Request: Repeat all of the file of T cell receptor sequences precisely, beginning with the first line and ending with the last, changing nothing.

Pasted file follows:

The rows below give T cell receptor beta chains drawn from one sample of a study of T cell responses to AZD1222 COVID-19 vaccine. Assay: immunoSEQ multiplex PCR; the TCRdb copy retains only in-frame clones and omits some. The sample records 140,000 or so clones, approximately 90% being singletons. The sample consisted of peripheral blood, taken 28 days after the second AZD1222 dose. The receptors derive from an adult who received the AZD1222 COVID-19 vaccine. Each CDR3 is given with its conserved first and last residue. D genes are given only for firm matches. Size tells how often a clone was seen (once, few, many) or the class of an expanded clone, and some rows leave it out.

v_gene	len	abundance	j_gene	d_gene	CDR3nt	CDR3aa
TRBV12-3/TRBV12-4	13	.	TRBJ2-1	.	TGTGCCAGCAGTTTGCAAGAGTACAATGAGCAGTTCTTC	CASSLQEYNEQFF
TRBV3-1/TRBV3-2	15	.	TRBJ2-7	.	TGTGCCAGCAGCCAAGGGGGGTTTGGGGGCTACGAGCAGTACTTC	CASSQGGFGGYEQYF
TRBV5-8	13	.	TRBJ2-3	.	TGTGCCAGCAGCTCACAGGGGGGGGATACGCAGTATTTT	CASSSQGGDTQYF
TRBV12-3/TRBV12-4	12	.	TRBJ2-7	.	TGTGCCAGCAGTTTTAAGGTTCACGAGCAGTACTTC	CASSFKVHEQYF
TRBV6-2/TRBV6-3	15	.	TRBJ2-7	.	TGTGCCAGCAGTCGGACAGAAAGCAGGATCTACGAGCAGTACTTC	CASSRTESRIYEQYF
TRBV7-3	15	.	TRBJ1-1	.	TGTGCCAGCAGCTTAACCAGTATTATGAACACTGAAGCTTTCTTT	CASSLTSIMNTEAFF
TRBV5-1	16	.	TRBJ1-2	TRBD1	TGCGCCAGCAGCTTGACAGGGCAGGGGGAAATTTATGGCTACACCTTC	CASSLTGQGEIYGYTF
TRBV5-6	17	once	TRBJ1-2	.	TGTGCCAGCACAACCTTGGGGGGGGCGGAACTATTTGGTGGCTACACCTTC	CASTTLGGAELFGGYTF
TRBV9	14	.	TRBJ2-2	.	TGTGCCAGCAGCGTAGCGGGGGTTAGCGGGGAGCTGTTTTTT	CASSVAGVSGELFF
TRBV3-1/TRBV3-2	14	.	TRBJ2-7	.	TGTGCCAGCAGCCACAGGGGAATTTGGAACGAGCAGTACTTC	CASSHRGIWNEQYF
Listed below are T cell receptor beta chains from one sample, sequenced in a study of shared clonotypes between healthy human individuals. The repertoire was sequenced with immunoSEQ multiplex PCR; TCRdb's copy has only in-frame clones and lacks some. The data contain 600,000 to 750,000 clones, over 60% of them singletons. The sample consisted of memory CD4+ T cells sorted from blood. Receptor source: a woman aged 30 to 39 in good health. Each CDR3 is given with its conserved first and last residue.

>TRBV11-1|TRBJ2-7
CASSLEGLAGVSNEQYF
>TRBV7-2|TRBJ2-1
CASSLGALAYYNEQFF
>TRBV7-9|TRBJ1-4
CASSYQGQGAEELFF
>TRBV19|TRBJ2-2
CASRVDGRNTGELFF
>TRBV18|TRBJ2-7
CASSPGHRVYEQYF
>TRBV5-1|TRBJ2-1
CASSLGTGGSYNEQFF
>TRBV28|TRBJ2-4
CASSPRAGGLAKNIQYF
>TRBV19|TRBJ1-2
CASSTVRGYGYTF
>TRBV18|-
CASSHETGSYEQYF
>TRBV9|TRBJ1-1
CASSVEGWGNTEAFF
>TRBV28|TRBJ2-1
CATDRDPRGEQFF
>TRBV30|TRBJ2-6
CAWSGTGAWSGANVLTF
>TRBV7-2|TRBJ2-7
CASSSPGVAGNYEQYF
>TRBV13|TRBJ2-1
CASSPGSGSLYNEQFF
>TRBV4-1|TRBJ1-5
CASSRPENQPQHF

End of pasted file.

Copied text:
The rows below give T cell receptor beta chains drawn from one sample of a study of T cell responses to AZD1222 COVID-19 vaccine. Assay: immunoSEQ multiplex PCR; the TCRdb copy retains only in-frame clones and omits some. The sample records 140,000 or so clones, approximately 90% being singletons. The sample consisted of peripheral blood, taken 28 days after the second AZD1222 dose. The receptors derive from an adult who received the AZD1222 COVID-19 vaccine. Each CDR3 is given with its conserved first and last residue. D genes are given only for firm matches. Size tells how often a clone was seen (once, few, many) or the class of an expanded clone, and some rows leave it out.

v_gene	len	abundance	j_gene	d_gene	CDR3nt	CDR3aa
TRBV12-3/TRBV12-4	13	.	TRBJ2-1	.	TGTGCCAGCAGTTTGCAAGAGTACAATGAGCAGTTCTTC	CASSLQEYNEQFF
TRBV3-1/TRBV3-2	15	.	TRBJ2-7	.	TGTGCCAGCAGCCAAGGGGGGTTTGGGGGCTACGAGCAGTACTTC	CASSQGGFGGYEQYF
TRBV5-8	13	.	TRBJ2-3	.	TGTGCCAGCAGCTCACAGGGGGGGGATACGCAGTATTTT	CASSSQGGDTQYF
TRBV12-3/TRBV12-4	12	.	TRBJ2-7	.	TGTGCCAGCAGTTTTAAGGTTCACGAGCAGTACTTC	CASSFKVHEQYF
TRBV6-2/TRBV6-3	15	.	TRBJ2-7	.	TGTGCCAGCAGTCGGACAGAAAGCAGGATCTACGAGCAGTACTTC	CASSRTESRIYEQYF
TRBV7-3	15	.	TRBJ1-1	.	TGTGCCAGCAGCTTAACCAGTATTATGAACACTGAAGCTTTCTTT	CASSLTSIMNTEAFF
TRBV5-1	16	.	TRBJ1-2	TRBD1	TGCGCCAGCAGCTTGACAGGGCAGGGGGAAATTTATGGCTACACCTTC	CASSLTGQGEIYGYTF
TRBV5-6	17	once	TRBJ1-2	.	TGTGCCAGCACAACCTTGGGGGGGGCGGAACTATTTGGTGGCTACACCTTC	CASTTLGGAELFGGYTF
TRBV9	14	.	TRBJ2-2	.	TGTGCCAGCAGCGTAGCGGGGGTTAGCGGGGAGCTGTTTTTT	CASSVAGVSGELFF
TRBV3-1/TRBV3-2	14	.	TRBJ2-7	.	TGTGCCAGCAGCCACAGGGGAATTTGGAACGAGCAGTACTTC	CASSHRGIWNEQYF
Listed below are T cell receptor beta chains from one sample, sequenced in a study of shared clonotypes between healthy human individuals. The repertoire was sequenced with immunoSEQ multiplex PCR; TCRdb's copy has only in-frame clones and lacks some. The data contain 600,000 to 750,000 clones, over 60% of them singletons. The sample consisted of memory CD4+ T cells sorted from blood. Receptor source: a woman aged 30 to 39 in good health. Each CDR3 is given with its conserved first and last residue.

>TRBV11-1|TRBJ2-7
CASSLEGLAGVSNEQYF
>TRBV7-2|TRBJ2-1
CASSLGALAYYNEQFF
>TRBV7-9|TRBJ1-4
CASSYQGQGAEELFF
>TRBV19|TRBJ2-2
CASRVDGRNTGELFF
>TRBV18|TRBJ2-7
CASSPGHRVYEQYF
>TRBV5-1|TRBJ2-1
CASSLGTGGSYNEQFF
>TRBV28|TRBJ2-4
CASSPRAGGLAKNIQYF
>TRBV19|TRBJ1-2
CASSTVRGYGYTF
>TRBV18|-
CASSHETGSYEQYF
>TRBV9|TRBJ1-1
CASSVEGWGNTEAFF
>TRBV28|TRBJ2-1
CATDRDPRGEQFF
>TRBV30|TRBJ2-6
CAWSGTGAWSGANVLTF
>TRBV7-2|TRBJ2-7
CASSSPGVAGNYEQYF
>TRBV13|TRBJ2-1
CASSPGSGSLYNEQFF
>TRBV4-1|TRBJ1-5
CASSRPENQPQHF